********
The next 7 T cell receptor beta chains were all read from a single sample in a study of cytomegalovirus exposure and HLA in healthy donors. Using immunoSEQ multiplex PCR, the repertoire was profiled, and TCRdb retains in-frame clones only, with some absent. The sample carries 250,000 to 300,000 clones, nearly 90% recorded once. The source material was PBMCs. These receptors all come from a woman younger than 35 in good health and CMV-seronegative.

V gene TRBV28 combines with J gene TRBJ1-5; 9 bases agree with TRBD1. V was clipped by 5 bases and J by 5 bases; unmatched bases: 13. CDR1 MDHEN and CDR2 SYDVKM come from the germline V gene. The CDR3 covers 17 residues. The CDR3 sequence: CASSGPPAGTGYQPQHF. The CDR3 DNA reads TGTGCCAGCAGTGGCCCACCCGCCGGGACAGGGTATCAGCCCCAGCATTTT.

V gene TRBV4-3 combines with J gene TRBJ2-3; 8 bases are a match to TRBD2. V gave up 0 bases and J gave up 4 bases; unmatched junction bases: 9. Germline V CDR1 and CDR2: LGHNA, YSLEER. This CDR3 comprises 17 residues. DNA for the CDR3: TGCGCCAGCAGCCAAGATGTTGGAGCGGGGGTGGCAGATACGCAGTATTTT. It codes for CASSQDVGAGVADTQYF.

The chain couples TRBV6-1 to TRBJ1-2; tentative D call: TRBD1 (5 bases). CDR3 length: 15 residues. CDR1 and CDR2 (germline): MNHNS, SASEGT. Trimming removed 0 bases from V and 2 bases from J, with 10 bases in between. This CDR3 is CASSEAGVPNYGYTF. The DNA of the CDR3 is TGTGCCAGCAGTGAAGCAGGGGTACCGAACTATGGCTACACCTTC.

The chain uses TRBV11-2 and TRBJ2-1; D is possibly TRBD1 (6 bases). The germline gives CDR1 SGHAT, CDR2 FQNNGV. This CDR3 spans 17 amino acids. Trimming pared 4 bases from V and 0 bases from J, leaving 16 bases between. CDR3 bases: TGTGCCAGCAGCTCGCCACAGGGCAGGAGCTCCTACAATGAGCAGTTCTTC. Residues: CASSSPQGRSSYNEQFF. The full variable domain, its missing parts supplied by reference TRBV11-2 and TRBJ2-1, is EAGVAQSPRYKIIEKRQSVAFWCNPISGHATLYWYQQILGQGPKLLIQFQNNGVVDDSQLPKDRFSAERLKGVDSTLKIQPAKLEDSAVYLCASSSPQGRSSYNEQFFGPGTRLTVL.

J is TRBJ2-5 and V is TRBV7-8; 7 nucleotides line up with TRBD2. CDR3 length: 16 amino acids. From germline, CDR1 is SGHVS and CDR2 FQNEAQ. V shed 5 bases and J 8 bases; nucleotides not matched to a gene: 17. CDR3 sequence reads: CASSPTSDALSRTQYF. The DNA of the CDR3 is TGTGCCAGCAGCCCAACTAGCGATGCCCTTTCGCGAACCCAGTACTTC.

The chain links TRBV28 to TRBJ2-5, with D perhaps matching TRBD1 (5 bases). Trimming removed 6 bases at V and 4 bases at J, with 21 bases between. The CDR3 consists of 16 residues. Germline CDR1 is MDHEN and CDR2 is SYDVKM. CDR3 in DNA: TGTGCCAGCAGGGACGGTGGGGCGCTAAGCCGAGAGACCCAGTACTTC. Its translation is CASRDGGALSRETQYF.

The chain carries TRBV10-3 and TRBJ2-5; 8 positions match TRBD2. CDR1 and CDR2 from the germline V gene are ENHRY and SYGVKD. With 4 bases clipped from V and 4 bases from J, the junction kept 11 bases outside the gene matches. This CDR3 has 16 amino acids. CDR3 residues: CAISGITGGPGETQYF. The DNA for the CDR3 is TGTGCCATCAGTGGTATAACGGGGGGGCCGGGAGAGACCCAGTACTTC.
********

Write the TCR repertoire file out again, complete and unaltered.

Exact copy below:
The next 7 T cell receptor beta chains were all read from a single sample in a study of cytomegalovirus exposure and HLA in healthy donors. Using immunoSEQ multiplex PCR, the repertoire was profiled, and TCRdb retains in-frame clones only, with some absent. The sample carries 250,000 to 300,000 clones, nearly 90% recorded once. The source material was PBMCs. These receptors all come from a woman younger than 35 in good health and CMV-seronegative.

V gene TRBV28 combines with J gene TRBJ1-5; 9 bases agree with TRBD1. V was clipped by 5 bases and J by 5 bases; unmatched bases: 13. CDR1 MDHEN and CDR2 SYDVKM come from the germline V gene. The CDR3 covers 17 residues. The CDR3 sequence: CASSGPPAGTGYQPQHF. The CDR3 DNA reads TGTGCCAGCAGTGGCCCACCCGCCGGGACAGGGTATCAGCCCCAGCATTTT.

V gene TRBV4-3 combines with J gene TRBJ2-3; 8 bases are a match to TRBD2. V gave up 0 bases and J gave up 4 bases; unmatched junction bases: 9. Germline V CDR1 and CDR2: LGHNA, YSLEER. This CDR3 comprises 17 residues. DNA for the CDR3: TGCGCCAGCAGCCAAGATGTTGGAGCGGGGGTGGCAGATACGCAGTATTTT. It codes for CASSQDVGAGVADTQYF.

The chain couples TRBV6-1 to TRBJ1-2; tentative D call: TRBD1 (5 bases). CDR3 length: 15 residues. CDR1 and CDR2 (germline): MNHNS, SASEGT. Trimming removed 0 bases from V and 2 bases from J, with 10 bases in between. This CDR3 is CASSEAGVPNYGYTF. The DNA of the CDR3 is TGTGCCAGCAGTGAAGCAGGGGTACCGAACTATGGCTACACCTTC.

The chain uses TRBV11-2 and TRBJ2-1; D is possibly TRBD1 (6 bases). The germline gives CDR1 SGHAT, CDR2 FQNNGV. This CDR3 spans 17 amino acids. Trimming pared 4 bases from V and 0 bases from J, leaving 16 bases between. CDR3 bases: TGTGCCAGCAGCTCGCCACAGGGCAGGAGCTCCTACAATGAGCAGTTCTTC. Residues: CASSSPQGRSSYNEQFF. The full variable domain, its missing parts supplied by reference TRBV11-2 and TRBJ2-1, is EAGVAQSPRYKIIEKRQSVAFWCNPISGHATLYWYQQILGQGPKLLIQFQNNGVVDDSQLPKDRFSAERLKGVDSTLKIQPAKLEDSAVYLCASSSPQGRSSYNEQFFGPGTRLTVL.

J is TRBJ2-5 and V is TRBV7-8; 7 nucleotides line up with TRBD2. CDR3 length: 16 amino acids. From germline, CDR1 is SGHVS and CDR2 FQNEAQ. V shed 5 bases and J 8 bases; nucleotides not matched to a gene: 17. CDR3 sequence reads: CASSPTSDALSRTQYF. The DNA of the CDR3 is TGTGCCAGCAGCCCAACTAGCGATGCCCTTTCGCGAACCCAGTACTTC.

The chain links TRBV28 to TRBJ2-5, with D perhaps matching TRBD1 (5 bases). Trimming removed 6 bases at V and 4 bases at J, with 21 bases between. The CDR3 consists of 16 residues. Germline CDR1 is MDHEN and CDR2 is SYDVKM. CDR3 in DNA: TGTGCCAGCAGGGACGGTGGGGCGCTAAGCCGAGAGACCCAGTACTTC. Its translation is CASRDGGALSRETQYF.

The chain carries TRBV10-3 and TRBJ2-5; 8 positions match TRBD2. CDR1 and CDR2 from the germline V gene are ENHRY and SYGVKD. With 4 bases clipped from V and 4 bases from J, the junction kept 11 bases outside the gene matches. This CDR3 has 16 amino acids. CDR3 residues: CAISGITGGPGETQYF. The DNA for the CDR3 is TGTGCCATCAGTGGTATAACGGGGGGGCCGGGAGAGACCCAGTACTTC.